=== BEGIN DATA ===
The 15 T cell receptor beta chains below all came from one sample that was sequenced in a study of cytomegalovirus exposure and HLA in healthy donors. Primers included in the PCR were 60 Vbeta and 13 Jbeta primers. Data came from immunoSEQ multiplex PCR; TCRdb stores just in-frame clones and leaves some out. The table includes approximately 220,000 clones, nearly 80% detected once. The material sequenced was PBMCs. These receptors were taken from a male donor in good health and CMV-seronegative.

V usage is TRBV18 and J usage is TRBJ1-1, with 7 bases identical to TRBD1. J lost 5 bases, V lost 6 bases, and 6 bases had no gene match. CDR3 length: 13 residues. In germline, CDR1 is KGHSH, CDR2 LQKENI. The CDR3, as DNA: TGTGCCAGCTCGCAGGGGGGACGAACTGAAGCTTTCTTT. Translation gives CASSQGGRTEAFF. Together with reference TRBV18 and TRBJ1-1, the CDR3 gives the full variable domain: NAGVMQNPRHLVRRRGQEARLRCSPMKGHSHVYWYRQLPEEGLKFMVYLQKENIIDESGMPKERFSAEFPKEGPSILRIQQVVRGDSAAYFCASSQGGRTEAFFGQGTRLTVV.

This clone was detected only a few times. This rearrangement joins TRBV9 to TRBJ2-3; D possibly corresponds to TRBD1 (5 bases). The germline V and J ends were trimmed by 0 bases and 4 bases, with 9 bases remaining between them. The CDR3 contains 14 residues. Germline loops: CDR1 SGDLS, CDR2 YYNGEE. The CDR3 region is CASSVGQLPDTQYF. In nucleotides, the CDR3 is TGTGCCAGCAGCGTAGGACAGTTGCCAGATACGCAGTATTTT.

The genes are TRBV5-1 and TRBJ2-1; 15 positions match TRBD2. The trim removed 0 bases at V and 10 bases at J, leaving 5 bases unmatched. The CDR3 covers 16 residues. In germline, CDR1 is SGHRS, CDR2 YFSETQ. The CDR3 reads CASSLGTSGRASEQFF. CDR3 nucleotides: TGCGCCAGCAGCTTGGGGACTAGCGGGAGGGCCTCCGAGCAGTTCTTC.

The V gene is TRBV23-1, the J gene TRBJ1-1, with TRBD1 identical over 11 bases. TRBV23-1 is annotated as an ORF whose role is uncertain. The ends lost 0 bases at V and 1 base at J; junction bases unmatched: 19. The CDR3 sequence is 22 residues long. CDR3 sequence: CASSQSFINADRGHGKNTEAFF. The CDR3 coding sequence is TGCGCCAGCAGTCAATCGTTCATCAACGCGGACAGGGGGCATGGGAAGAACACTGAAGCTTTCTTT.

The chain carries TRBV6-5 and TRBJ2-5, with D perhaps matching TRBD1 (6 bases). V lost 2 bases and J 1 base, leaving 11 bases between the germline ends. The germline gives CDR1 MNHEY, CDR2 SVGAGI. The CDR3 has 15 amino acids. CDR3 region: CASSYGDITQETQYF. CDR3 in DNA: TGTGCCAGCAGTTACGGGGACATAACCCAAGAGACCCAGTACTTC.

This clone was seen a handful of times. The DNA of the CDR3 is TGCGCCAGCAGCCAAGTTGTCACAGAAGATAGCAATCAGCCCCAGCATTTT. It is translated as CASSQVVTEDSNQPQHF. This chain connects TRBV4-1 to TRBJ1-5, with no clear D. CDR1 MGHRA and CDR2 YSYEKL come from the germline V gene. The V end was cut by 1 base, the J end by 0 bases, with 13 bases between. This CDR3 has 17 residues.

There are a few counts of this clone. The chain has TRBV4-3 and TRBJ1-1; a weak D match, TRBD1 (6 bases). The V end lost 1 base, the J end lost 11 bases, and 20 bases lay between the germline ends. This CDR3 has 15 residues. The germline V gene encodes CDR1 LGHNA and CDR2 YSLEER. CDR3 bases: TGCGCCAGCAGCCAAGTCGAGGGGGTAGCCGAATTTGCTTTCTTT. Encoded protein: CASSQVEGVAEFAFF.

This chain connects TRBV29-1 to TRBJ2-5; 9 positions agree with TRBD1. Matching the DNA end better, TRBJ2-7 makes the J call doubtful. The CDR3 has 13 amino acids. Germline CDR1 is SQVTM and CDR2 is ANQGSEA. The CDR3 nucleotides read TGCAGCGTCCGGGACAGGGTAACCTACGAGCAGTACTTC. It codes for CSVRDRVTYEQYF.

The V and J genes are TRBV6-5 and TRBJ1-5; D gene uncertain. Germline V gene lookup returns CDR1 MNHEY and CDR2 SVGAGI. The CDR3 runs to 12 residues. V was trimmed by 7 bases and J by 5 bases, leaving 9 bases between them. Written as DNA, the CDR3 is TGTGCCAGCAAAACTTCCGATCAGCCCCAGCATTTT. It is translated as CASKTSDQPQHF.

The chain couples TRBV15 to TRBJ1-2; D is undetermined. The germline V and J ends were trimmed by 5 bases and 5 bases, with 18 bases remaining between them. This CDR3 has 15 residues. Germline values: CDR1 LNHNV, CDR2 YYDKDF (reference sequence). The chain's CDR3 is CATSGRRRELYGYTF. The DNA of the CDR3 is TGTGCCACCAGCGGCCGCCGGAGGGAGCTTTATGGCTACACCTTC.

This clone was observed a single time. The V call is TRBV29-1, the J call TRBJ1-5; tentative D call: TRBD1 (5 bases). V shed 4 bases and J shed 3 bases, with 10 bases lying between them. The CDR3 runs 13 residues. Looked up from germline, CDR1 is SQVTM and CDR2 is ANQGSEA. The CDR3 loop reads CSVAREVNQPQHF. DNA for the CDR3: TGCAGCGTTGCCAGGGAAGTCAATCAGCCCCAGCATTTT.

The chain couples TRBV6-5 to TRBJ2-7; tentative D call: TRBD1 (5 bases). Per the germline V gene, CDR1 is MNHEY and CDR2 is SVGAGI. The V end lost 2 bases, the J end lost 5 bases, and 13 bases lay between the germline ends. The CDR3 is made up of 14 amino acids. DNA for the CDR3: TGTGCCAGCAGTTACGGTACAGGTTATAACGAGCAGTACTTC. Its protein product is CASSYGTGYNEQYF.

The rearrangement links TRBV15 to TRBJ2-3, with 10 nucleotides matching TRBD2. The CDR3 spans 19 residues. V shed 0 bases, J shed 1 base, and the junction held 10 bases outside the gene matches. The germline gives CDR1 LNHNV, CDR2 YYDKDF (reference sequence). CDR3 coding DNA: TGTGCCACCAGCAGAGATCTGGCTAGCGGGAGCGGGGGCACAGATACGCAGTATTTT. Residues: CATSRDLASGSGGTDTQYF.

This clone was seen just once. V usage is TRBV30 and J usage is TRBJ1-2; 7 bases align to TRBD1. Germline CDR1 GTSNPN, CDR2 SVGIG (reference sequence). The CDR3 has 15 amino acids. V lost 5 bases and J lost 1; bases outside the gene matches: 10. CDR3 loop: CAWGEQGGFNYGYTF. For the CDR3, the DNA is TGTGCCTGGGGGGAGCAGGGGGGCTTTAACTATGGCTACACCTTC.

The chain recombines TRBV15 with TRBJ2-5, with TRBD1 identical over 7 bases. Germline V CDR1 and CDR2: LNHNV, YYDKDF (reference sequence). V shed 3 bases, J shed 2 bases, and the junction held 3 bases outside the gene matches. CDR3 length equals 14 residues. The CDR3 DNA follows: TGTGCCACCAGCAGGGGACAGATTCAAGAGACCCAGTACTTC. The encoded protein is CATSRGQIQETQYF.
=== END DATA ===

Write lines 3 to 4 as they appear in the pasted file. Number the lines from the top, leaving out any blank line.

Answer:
This clone was detected only a few times. This rearrangement joins TRBV9 to TRBJ2-3; D possibly corresponds to TRBD1 (5 bases). The germline V and J ends were trimmed by 0 bases and 4 bases, with 9 bases remaining between them. The CDR3 contains 14 residues. Germline loops: CDR1 SGDLS, CDR2 YYNGEE. The CDR3 region is CASSVGQLPDTQYF. In nucleotides, the CDR3 is TGTGCCAGCAGCGTAGGACAGTTGCCAGATACGCAGTATTTT.

The genes are TRBV5-1 and TRBJ2-1; 15 positions match TRBD2. The trim removed 0 bases at V and 10 bases at J, leaving 5 bases unmatched. The CDR3 covers 16 residues. In germline, CDR1 is SGHRS, CDR2 YFSETQ. The CDR3 reads CASSLGTSGRASEQFF. CDR3 nucleotides: TGCGCCAGCAGCTTGGGGACTAGCGGGAGGGCCTCCGAGCAGTTCTTC.